Step 6: Reinstall the fuel line, if applicable.
The fuel line of your motorcycle might be a bit simpler to reinstall than it was to remove, but it is still somewhat difficult and will require you to be patient and precise.
First, you’ll need to remove the old fuel line. There should be a clamp at the end of the line that you can loosen with a wrench or some other appropriate tool for removing clamps. Once the clamp is off, slide the old bar off of its connection point on your motorcycle.
Then, take your new fuel line (which should come with instructions for installation) and align it with the connection point on your bike. Make sure all your parts are lined up correctly, then tighten down any clamps or fasteners as necessary so that everything stays in place.
Finally, test your newly installed fuel system by turning on your engine!
Step 7: Install new decals, if applicable.
If applicable, you need to install the new decals or paint over the old ones. This is a small detail and depends on your bike type and what kind of artwork you want on your gas tank. It would help if you also painted over any logos or tags that may be on the gas tank. If your gas tank has no decals, then skip this step and go on to step 8.
Step 8: Apply sealant to the inside of the tank.
Motorcycle gas tanks are made of steel and have a smooth coating. This is done to help protect against rust that can affect the bike. If you damage your tank and it needs to be repaired, applying sealant after welding will prevent rust from forming. Just make sure that you get the kind of sealant that is meant for use with metal surfaces!
How to apply a sealant to the inside of the tank?
1. Make sure the tank is clean, dry, and cool to the touch.
2. Wipe the inside of the gas tank with a clean rag. And some solvent to remove any dirt or oil on the surface.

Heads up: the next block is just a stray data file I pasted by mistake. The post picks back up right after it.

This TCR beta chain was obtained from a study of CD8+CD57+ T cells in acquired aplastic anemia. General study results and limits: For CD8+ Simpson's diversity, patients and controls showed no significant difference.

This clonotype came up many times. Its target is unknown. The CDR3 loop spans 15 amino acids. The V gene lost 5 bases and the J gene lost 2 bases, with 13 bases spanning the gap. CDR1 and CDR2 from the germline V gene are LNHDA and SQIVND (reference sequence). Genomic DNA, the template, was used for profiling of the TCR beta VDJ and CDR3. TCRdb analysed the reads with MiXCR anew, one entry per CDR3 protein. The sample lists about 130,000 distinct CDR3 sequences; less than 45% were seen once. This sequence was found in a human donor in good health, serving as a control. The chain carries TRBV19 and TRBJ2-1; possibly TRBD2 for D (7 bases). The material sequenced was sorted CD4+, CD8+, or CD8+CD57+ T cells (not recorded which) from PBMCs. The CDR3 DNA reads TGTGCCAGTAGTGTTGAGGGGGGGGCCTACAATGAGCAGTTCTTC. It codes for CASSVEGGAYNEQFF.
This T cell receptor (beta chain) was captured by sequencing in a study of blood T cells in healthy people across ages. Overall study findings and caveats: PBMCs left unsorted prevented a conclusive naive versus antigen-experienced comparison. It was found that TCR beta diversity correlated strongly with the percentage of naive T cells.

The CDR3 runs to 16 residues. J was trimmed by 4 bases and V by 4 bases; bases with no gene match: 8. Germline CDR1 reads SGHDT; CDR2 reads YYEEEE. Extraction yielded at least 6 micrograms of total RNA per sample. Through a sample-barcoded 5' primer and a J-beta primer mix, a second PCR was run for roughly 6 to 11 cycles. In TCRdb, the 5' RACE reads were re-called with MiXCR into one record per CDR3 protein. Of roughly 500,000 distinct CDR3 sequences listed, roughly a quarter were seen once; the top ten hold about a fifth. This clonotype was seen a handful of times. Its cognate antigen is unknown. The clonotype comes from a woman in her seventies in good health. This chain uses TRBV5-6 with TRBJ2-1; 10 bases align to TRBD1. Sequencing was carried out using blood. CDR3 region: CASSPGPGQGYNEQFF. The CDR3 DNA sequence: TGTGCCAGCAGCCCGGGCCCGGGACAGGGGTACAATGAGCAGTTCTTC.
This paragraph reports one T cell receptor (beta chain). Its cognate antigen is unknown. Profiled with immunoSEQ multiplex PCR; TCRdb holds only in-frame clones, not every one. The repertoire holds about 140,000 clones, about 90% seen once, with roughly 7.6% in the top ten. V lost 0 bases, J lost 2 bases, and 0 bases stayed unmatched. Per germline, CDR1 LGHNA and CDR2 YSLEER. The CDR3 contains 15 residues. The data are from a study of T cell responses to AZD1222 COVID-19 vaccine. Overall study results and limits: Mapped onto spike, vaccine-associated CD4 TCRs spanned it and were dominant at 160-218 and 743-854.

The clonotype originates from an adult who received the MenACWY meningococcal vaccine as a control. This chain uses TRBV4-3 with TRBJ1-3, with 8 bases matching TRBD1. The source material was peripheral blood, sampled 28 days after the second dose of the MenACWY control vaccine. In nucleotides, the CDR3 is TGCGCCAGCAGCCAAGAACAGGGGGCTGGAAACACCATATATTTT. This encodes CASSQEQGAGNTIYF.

3. Pour a small amount of product into a plastic container and mix it with a few drops of water until you get a thin paste (be careful not to add too much water).
4. Using an old toothbrush, apply a thin layer of sealant around your seams, edges, and corners to create a barrier between them and any moisture present in your tank that could cause rusting over time. This may take some time if there are many large surfaces within your gas tank, so make sure you don’t use too much sealant at once so as not to waste any product!
Step 9: Reattach the cap and petcock.
Before you start the bike, turn on the fuel tap to make sure you hear a steady stream of fuel flowing through the line. If you don’t hear anything, check that there are no air bubbles in your fuel line and try again.
After you’ve confirmed that nothing is blocking your fuel flow, please turn off the tank valve and close up your gas tank by reattaching its cap and petcock.
Step 10: Refill with fuel and test ride.
You’ve made it! You’re done! Now all you have to do is fill your gas tank with fuel, put the lid on, and ride it around for a bit. This will let you make sure that everything is working correctly. If something is wrong, you can fix it before you start riding around on the road.
Suppose everything looks good, congratulations! You have successfully modified your motorcycle gas tank!
Modifying a motorcycle gas tank may seem complicated, but following these steps is easy. And you’ll have a fantastic custom gas tank in no time!